The primary focus of this research was to explore through the use of a grounded theory methodology if the human perceptions of trust, isolation, and presence affected the virtual workers ability to accept deep organizational change. The study found that the virtual workers in the sample defined their acceptance of deep organizational change by measuring it through a self-defined perception of productivity. Productivity was the cornerstone in not only allowing the virtual workers to be and remain virtual workers but it also showed that this self-defining definition of productivity strongly correlated to self-efficacy. What came out of this study was a new theory, the change - self-efficacy loop theory, which presents that virtual workers are more concerned with proving self-defined productivity levels versus acceptance of change. The more times a deep change occurs within and between the organization and the virtual worker the wider the connection between the individuals productivity level, which was redefined a self-efficacy, will be connected to the goals and mission of the organization. This widening is depicted in the related model associated with this study. The concept introduced by the new theory can help managers, organizational leaders, and virtual workers to be more successful in terms of productivity related to deep organizational change. The research was conducted through the lens of the virtual workers' perceptions related to the human side of the virtual work environment. The sample of 12 individuals, who had all worked in the virtual work environment for more than one year, resulted in this new theory and model to help individuals cope with the challenges of the virtual work environment.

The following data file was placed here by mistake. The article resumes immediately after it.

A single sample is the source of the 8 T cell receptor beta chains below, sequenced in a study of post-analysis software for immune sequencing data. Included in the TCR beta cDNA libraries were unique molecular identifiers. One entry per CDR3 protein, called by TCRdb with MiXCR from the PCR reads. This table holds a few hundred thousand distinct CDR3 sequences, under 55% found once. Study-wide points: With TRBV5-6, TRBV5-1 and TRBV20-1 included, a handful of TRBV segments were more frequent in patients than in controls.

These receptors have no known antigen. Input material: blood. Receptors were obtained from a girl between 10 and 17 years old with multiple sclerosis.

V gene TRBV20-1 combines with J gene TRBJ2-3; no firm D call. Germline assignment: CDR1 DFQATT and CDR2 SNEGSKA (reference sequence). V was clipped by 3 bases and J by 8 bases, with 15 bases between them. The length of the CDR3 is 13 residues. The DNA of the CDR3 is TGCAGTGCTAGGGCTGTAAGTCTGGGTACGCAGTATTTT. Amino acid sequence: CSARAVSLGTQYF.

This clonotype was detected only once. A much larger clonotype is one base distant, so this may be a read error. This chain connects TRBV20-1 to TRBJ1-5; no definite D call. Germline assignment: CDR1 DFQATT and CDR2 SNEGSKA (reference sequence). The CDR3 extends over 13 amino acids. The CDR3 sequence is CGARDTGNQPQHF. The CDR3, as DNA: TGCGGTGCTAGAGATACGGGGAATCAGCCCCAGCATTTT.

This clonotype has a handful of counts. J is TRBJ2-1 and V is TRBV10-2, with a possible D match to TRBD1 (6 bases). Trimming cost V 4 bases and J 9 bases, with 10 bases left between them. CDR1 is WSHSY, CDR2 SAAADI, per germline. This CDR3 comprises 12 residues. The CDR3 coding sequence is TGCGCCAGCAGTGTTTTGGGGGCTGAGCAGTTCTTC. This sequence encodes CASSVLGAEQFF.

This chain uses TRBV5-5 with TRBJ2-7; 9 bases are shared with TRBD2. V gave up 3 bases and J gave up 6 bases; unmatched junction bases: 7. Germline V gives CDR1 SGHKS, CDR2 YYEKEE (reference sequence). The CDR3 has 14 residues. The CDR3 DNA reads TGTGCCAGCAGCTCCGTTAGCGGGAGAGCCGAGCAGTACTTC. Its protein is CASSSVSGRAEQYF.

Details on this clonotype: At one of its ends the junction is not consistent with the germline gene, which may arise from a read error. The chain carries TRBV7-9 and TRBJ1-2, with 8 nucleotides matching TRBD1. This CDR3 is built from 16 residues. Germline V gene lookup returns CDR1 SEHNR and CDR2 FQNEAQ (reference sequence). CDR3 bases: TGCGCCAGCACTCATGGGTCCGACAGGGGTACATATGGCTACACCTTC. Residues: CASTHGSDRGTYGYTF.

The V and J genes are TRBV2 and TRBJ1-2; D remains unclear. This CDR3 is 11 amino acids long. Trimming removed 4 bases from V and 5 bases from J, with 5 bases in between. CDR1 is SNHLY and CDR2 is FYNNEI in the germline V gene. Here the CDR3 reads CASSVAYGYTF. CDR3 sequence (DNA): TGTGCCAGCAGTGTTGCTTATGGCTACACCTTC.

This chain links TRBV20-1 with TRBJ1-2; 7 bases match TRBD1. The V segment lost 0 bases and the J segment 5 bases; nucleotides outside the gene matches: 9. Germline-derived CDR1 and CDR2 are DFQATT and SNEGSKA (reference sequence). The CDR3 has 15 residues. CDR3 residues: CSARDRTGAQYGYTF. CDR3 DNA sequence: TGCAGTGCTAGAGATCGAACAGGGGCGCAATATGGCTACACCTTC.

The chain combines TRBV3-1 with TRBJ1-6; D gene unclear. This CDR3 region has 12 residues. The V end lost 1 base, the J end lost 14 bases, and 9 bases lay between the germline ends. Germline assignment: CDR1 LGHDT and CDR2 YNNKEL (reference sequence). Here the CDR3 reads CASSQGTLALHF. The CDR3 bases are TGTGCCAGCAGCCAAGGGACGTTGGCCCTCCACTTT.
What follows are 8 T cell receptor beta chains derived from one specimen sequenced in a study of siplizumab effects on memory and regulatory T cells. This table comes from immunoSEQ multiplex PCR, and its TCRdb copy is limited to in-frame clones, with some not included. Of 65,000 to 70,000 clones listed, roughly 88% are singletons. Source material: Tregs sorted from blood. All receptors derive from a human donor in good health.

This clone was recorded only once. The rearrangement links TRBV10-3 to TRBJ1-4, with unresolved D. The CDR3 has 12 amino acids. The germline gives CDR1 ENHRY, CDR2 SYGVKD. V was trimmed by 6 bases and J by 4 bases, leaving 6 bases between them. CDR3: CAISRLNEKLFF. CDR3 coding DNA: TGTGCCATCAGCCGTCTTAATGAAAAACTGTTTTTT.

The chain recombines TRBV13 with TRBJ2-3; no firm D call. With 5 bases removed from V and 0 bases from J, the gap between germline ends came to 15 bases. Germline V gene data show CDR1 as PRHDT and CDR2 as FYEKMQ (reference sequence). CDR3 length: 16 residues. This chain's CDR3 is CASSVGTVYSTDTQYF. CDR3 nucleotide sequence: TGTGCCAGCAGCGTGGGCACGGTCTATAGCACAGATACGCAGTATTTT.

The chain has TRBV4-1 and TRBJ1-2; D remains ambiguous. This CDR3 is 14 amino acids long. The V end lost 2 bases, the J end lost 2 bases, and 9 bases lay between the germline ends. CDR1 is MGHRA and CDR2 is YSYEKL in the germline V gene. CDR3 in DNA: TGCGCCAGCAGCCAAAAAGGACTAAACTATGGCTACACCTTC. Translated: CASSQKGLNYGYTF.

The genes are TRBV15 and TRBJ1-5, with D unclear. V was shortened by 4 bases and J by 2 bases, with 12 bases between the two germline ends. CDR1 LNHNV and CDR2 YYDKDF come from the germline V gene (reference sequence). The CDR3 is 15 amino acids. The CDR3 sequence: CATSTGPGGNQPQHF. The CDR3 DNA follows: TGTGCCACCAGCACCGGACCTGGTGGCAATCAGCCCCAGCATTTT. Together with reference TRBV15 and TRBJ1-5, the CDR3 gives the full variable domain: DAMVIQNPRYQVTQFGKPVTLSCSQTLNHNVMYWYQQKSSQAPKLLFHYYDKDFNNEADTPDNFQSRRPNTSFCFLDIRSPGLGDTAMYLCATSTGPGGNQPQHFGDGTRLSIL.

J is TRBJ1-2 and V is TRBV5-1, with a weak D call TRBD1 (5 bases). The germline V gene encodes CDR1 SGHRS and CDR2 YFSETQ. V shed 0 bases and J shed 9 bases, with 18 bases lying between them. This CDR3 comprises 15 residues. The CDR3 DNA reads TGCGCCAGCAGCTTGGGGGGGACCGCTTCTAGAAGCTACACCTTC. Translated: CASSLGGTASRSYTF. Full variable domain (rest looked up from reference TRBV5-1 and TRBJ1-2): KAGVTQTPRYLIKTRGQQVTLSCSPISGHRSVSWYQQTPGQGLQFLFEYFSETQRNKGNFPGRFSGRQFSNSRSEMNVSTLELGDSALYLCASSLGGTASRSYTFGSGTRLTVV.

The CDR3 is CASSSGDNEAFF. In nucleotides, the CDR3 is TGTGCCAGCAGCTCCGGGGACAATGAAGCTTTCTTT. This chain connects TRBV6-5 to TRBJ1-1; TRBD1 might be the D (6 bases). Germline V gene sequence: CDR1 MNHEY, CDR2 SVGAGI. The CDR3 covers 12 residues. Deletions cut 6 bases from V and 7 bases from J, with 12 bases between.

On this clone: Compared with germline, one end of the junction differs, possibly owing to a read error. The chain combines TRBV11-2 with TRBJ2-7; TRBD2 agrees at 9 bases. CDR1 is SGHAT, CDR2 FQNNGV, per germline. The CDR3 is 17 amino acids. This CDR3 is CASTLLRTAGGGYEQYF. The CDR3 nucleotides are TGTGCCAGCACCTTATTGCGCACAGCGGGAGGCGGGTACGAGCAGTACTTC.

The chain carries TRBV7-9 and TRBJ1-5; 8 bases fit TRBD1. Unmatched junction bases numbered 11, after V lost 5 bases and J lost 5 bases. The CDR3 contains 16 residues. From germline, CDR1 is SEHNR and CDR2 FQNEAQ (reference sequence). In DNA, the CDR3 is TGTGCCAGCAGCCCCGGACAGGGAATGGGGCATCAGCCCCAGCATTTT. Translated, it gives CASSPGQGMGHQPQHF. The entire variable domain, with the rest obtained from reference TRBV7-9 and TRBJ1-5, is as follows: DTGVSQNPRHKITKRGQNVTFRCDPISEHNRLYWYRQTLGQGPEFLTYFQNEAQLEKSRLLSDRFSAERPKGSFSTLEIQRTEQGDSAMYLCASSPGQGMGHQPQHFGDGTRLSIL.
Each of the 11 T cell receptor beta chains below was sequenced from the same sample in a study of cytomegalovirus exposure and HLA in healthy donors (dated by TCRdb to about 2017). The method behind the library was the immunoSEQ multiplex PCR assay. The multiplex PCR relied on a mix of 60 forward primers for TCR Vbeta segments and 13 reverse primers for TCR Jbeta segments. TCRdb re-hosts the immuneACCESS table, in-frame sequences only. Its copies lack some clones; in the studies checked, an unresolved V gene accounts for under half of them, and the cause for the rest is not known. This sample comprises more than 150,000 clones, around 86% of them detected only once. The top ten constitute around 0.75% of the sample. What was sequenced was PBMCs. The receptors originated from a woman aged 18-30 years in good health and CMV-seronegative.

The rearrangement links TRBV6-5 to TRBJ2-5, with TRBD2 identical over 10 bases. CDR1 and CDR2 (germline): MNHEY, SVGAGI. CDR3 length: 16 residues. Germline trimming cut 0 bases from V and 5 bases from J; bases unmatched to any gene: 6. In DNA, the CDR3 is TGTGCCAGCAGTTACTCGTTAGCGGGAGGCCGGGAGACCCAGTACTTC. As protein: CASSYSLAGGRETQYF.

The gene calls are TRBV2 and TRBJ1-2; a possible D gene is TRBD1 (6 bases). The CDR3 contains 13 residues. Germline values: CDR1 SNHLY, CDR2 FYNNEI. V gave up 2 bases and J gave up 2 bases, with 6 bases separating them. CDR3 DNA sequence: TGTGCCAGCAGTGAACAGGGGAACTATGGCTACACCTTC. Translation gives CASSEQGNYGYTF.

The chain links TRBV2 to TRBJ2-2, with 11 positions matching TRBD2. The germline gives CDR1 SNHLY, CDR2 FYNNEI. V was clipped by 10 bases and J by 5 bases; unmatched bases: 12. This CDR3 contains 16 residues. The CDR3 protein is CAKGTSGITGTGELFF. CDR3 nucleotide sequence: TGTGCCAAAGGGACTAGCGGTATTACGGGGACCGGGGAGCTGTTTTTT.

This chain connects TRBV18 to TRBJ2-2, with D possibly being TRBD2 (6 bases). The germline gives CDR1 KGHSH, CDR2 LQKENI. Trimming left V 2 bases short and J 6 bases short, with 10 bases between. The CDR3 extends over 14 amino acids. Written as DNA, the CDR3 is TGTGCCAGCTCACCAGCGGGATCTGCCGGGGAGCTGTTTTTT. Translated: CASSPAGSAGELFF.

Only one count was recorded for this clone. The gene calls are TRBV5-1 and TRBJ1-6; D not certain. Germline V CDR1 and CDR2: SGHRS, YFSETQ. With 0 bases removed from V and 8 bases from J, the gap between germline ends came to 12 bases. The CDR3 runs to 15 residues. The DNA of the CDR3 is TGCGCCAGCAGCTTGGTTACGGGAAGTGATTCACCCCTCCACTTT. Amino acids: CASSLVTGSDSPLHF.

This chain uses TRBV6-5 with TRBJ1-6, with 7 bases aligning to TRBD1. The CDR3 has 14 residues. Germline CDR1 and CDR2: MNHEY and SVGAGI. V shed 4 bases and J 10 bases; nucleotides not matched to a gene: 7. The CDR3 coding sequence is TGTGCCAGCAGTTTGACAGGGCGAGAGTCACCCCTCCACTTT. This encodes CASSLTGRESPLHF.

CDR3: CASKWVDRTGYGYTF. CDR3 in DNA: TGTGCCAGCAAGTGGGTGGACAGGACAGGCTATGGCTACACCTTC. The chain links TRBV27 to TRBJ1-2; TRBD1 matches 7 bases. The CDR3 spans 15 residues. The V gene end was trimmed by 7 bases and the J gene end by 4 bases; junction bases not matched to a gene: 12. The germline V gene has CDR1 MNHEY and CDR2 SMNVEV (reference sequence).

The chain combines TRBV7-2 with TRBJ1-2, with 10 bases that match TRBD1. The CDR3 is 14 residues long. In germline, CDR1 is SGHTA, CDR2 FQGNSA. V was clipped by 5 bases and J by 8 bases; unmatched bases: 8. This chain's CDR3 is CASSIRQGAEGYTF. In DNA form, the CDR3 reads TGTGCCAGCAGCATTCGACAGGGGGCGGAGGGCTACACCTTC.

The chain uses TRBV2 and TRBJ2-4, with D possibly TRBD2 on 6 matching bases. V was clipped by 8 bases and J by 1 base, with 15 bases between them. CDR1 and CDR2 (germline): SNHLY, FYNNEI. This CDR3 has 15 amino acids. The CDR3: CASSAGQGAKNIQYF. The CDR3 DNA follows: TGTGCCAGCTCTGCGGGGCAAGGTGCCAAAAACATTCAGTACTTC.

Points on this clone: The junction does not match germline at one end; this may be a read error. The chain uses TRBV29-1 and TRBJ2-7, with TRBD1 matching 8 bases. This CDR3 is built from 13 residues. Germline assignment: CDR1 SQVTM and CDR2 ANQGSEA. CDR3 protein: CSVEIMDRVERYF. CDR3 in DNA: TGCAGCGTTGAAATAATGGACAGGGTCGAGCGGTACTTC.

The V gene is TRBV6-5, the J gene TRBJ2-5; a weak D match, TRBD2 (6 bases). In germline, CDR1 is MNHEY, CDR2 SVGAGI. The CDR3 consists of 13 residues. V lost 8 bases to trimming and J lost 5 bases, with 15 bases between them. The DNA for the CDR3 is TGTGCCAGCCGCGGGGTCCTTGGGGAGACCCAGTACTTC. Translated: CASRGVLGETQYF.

|Subjects||Management; Information technology; Organization theory|
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